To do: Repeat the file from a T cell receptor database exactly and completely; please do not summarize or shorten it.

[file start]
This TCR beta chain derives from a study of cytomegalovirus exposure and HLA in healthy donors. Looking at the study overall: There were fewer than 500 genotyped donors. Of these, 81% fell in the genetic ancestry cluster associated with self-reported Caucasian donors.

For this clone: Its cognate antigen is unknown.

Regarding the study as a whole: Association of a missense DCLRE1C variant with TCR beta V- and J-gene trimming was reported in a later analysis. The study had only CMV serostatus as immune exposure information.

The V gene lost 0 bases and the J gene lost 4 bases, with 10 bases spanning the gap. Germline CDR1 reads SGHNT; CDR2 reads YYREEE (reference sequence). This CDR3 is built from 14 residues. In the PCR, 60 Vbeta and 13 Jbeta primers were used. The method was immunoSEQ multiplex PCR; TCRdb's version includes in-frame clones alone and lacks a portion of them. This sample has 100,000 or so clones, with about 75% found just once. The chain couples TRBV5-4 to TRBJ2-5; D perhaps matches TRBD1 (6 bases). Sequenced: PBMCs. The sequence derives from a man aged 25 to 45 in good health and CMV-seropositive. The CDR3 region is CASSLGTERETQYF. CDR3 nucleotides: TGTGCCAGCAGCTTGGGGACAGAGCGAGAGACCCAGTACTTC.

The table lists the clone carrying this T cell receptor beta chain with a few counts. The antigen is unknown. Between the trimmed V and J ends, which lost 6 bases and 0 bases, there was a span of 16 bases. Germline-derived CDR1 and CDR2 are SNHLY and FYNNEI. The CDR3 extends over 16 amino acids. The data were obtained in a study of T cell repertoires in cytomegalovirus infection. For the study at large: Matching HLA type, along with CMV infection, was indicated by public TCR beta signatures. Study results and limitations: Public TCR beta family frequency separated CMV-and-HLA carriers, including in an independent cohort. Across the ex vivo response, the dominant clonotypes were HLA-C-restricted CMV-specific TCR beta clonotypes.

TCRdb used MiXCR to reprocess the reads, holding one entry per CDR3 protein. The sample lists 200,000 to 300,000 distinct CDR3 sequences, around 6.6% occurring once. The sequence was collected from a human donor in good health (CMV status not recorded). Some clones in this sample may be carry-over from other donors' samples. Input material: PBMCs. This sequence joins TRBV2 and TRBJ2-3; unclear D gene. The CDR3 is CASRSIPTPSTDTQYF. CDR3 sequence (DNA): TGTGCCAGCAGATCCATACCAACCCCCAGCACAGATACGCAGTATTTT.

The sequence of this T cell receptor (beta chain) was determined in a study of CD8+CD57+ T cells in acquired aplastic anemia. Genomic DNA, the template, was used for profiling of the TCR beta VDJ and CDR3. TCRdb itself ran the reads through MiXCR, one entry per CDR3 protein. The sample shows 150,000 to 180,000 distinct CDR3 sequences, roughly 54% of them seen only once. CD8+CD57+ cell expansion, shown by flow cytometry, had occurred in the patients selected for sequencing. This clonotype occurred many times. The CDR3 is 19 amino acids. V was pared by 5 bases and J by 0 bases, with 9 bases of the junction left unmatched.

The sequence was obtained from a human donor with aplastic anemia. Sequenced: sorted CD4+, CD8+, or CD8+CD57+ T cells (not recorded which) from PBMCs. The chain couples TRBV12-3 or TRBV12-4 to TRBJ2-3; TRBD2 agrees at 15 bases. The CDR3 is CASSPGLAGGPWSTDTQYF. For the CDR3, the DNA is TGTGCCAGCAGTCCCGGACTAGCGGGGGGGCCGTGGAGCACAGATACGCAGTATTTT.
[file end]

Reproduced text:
This TCR beta chain derives from a study of cytomegalovirus exposure and HLA in healthy donors. Looking at the study overall: There were fewer than 500 genotyped donors. Of these, 81% fell in the genetic ancestry cluster associated with self-reported Caucasian donors.

For this clone: Its cognate antigen is unknown.

Regarding the study as a whole: Association of a missense DCLRE1C variant with TCR beta V- and J-gene trimming was reported in a later analysis. The study had only CMV serostatus as immune exposure information.

The V gene lost 0 bases and the J gene lost 4 bases, with 10 bases spanning the gap. Germline CDR1 reads SGHNT; CDR2 reads YYREEE (reference sequence). This CDR3 is built from 14 residues. In the PCR, 60 Vbeta and 13 Jbeta primers were used. The method was immunoSEQ multiplex PCR; TCRdb's version includes in-frame clones alone and lacks a portion of them. This sample has 100,000 or so clones, with about 75% found just once. The chain couples TRBV5-4 to TRBJ2-5; D perhaps matches TRBD1 (6 bases). Sequenced: PBMCs. The sequence derives from a man aged 25 to 45 in good health and CMV-seropositive. The CDR3 region is CASSLGTERETQYF. CDR3 nucleotides: TGTGCCAGCAGCTTGGGGACAGAGCGAGAGACCCAGTACTTC.

The table lists the clone carrying this T cell receptor beta chain with a few counts. The antigen is unknown. Between the trimmed V and J ends, which lost 6 bases and 0 bases, there was a span of 16 bases. Germline-derived CDR1 and CDR2 are SNHLY and FYNNEI. The CDR3 extends over 16 amino acids. The data were obtained in a study of T cell repertoires in cytomegalovirus infection. For the study at large: Matching HLA type, along with CMV infection, was indicated by public TCR beta signatures. Study results and limitations: Public TCR beta family frequency separated CMV-and-HLA carriers, including in an independent cohort. Across the ex vivo response, the dominant clonotypes were HLA-C-restricted CMV-specific TCR beta clonotypes.

TCRdb used MiXCR to reprocess the reads, holding one entry per CDR3 protein. The sample lists 200,000 to 300,000 distinct CDR3 sequences, around 6.6% occurring once. The sequence was collected from a human donor in good health (CMV status not recorded). Some clones in this sample may be carry-over from other donors' samples. Input material: PBMCs. This sequence joins TRBV2 and TRBJ2-3; unclear D gene. The CDR3 is CASRSIPTPSTDTQYF. CDR3 sequence (DNA): TGTGCCAGCAGATCCATACCAACCCCCAGCACAGATACGCAGTATTTT.

The sequence of this T cell receptor (beta chain) was determined in a study of CD8+CD57+ T cells in acquired aplastic anemia. Genomic DNA, the template, was used for profiling of the TCR beta VDJ and CDR3. TCRdb itself ran the reads through MiXCR, one entry per CDR3 protein. The sample shows 150,000 to 180,000 distinct CDR3 sequences, roughly 54% of them seen only once. CD8+CD57+ cell expansion, shown by flow cytometry, had occurred in the patients selected for sequencing. This clonotype occurred many times. The CDR3 is 19 amino acids. V was pared by 5 bases and J by 0 bases, with 9 bases of the junction left unmatched.

The sequence was obtained from a human donor with aplastic anemia. Sequenced: sorted CD4+, CD8+, or CD8+CD57+ T cells (not recorded which) from PBMCs. The chain couples TRBV12-3 or TRBV12-4 to TRBJ2-3; TRBD2 agrees at 15 bases. The CDR3 is CASSPGLAGGPWSTDTQYF. For the CDR3, the DNA is TGTGCCAGCAGTCCCGGACTAGCGGGGGGGCCGTGGAGCACAGATACGCAGTATTTT.